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homework10solutions

# homework10solutions - AST 3722C Spring 2008 Homework#10 –...

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Unformatted text preview: AST 3722C - Spring 2008 Homework #10 – Extra Credit – solutions • 1. Suppose you are told that the night-sky brightness atop Mauna Kea in Hawaii is 21.5 magnitudes per square arcsecond in V-band. You want to find how many photons per second per square centimeter per square arcsecond this provides. Here are the steps involved in getting there. (a) Use handout #17 to convert the magnitude within 1 square arcsecond into a flux density. Assume that flux density is measured per wavelength interval. Your answer will effectively have units of erg/s/cm 2 / ˚ A/arcsec 2 . Let m sky = 21 . 5, and call this flux density F . F = 10- . 4 m sky f (0), so F = 9 . 14 × 10- 18 erg/s/cm 2 / ˚ A/arcsec 2 . (b) Calculate the power per collecting area provided by that 1 square arcsecond of sky. Assume that when you look in V-band you’re looking through a filter that is a step function centered on λ = λ = 0 . 55 μ m and is Δ λ = 0 . 089 μ m wide. Also assume that the sky’s flux density is approximately constant at all wavelengths across the V bandpass. This means that to figure out power per collecting area within 1 square arcsecond, you simply need to multiply by the bandwidth Δ λ . Express your answer in erg/s/cm 2 /arcsec 2 . The bandwidth is 0.089 μ m which is 890 Angstroms. Note that we need to do this conversion since F has units of per Angstrom. Call this power per collecting area per square arcsecond F . So: F = F Δ λ = 8 . 14 × 10- 15 erg/s/cm 2 /arcsec 2 . (c) Convert the power (i.e. photon energy per unit time) to a photon number per unit time by assuming that all photons in V band have approximately the same energy, i.e. the energy of a photon of wavelength λ . Express your answer in photons/s/cm 2 /arcsec 2 ....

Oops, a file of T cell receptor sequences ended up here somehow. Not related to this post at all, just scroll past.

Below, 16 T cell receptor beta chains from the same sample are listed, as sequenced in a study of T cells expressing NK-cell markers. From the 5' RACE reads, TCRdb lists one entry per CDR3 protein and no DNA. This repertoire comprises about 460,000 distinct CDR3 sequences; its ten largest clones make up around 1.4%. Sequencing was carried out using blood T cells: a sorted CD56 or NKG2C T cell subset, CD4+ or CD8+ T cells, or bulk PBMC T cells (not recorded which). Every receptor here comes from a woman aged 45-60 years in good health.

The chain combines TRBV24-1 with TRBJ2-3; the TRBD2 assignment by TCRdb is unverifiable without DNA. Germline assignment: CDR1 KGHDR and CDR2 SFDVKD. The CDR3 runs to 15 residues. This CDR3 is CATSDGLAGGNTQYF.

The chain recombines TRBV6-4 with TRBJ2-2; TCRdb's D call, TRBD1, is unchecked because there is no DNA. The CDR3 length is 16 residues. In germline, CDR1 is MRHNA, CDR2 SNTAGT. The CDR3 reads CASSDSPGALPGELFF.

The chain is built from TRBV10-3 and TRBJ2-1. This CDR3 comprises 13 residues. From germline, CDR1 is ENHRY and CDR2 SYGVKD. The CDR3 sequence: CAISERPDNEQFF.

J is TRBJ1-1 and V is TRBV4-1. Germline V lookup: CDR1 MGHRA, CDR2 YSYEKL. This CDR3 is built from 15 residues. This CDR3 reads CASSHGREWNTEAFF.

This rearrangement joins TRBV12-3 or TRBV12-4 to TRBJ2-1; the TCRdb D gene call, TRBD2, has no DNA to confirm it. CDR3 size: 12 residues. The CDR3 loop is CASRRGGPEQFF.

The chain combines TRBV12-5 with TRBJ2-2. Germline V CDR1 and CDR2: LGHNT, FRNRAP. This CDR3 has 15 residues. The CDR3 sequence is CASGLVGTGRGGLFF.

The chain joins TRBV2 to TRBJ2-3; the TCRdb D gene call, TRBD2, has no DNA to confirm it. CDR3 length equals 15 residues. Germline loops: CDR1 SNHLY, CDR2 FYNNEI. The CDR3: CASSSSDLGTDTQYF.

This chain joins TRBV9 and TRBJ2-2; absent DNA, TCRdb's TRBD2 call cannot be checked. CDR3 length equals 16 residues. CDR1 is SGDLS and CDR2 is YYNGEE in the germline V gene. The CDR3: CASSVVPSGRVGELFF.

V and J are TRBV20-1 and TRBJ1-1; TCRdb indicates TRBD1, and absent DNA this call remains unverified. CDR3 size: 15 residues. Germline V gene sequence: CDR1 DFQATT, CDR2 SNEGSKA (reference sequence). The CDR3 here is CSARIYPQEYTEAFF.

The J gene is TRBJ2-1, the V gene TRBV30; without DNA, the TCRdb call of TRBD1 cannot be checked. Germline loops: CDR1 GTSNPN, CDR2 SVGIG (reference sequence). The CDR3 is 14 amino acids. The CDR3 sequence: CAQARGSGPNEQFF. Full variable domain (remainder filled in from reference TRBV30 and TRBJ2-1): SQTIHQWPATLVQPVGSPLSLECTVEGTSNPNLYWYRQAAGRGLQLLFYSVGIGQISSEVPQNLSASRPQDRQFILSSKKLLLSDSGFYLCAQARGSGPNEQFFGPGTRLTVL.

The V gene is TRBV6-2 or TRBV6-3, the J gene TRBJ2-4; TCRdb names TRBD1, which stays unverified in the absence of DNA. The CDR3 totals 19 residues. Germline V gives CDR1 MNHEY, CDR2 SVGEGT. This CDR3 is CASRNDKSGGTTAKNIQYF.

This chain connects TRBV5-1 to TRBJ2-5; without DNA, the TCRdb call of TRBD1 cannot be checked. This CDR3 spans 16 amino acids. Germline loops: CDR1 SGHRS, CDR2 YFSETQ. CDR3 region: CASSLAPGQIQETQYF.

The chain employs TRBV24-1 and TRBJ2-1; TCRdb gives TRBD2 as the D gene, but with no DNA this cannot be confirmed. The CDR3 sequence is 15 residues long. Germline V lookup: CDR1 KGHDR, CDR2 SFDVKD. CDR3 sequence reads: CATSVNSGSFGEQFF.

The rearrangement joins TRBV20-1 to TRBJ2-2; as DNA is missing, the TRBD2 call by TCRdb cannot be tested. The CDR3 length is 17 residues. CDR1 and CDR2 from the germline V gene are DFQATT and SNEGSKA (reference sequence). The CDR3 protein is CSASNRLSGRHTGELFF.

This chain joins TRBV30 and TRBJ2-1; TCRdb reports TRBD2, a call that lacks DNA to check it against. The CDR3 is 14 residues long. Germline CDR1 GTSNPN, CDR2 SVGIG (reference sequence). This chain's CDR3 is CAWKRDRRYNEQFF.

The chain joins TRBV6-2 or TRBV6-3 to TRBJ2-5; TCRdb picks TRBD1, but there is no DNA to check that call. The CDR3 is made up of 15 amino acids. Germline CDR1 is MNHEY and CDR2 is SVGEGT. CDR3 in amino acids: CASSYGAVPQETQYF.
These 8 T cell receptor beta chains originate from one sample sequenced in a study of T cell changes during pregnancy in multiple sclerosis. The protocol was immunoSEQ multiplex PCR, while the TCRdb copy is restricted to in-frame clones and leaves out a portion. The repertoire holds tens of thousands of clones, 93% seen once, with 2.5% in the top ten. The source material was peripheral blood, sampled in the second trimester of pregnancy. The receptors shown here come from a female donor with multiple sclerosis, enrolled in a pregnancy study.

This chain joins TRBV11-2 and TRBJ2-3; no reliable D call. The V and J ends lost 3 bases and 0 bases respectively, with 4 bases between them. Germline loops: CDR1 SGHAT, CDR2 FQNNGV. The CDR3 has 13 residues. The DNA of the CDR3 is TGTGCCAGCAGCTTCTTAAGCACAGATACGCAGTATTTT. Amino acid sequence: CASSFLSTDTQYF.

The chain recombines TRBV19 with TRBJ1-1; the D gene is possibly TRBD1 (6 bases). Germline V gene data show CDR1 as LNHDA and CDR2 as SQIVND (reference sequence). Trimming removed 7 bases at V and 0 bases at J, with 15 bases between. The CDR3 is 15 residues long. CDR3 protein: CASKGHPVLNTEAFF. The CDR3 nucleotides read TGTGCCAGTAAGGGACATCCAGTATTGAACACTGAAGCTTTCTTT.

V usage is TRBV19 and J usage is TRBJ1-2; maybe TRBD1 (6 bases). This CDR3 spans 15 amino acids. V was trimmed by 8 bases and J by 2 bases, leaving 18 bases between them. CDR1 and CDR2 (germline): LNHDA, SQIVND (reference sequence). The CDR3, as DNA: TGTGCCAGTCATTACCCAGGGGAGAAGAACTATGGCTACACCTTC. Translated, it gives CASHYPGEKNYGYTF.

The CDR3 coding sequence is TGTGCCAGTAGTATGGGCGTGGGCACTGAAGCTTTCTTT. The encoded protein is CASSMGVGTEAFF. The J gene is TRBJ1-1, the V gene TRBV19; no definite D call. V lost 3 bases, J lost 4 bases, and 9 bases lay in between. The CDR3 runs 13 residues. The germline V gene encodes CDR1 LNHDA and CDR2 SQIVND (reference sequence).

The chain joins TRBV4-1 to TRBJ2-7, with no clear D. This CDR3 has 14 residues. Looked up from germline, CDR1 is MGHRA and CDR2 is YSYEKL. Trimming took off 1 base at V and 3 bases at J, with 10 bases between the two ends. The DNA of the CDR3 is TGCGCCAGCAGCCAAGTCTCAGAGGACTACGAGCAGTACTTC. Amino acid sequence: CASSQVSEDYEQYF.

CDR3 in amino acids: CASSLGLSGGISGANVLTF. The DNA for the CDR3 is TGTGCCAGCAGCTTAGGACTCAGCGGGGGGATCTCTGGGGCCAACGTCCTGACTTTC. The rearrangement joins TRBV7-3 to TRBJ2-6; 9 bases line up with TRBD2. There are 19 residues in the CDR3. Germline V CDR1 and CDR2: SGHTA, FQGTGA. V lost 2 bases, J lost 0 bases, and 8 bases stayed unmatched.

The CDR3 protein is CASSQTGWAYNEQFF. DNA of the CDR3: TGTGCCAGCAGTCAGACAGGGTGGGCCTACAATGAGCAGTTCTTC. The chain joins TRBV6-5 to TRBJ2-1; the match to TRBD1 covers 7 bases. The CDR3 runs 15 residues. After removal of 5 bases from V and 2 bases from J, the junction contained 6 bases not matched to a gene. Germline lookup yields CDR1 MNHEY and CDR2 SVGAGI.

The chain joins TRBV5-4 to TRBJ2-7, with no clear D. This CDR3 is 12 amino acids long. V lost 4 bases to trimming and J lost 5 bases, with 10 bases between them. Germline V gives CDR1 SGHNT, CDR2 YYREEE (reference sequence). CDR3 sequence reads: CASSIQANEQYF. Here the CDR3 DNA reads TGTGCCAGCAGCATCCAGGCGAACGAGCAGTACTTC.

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homework10solutions - AST 3722C Spring 2008 Homework#10 –...

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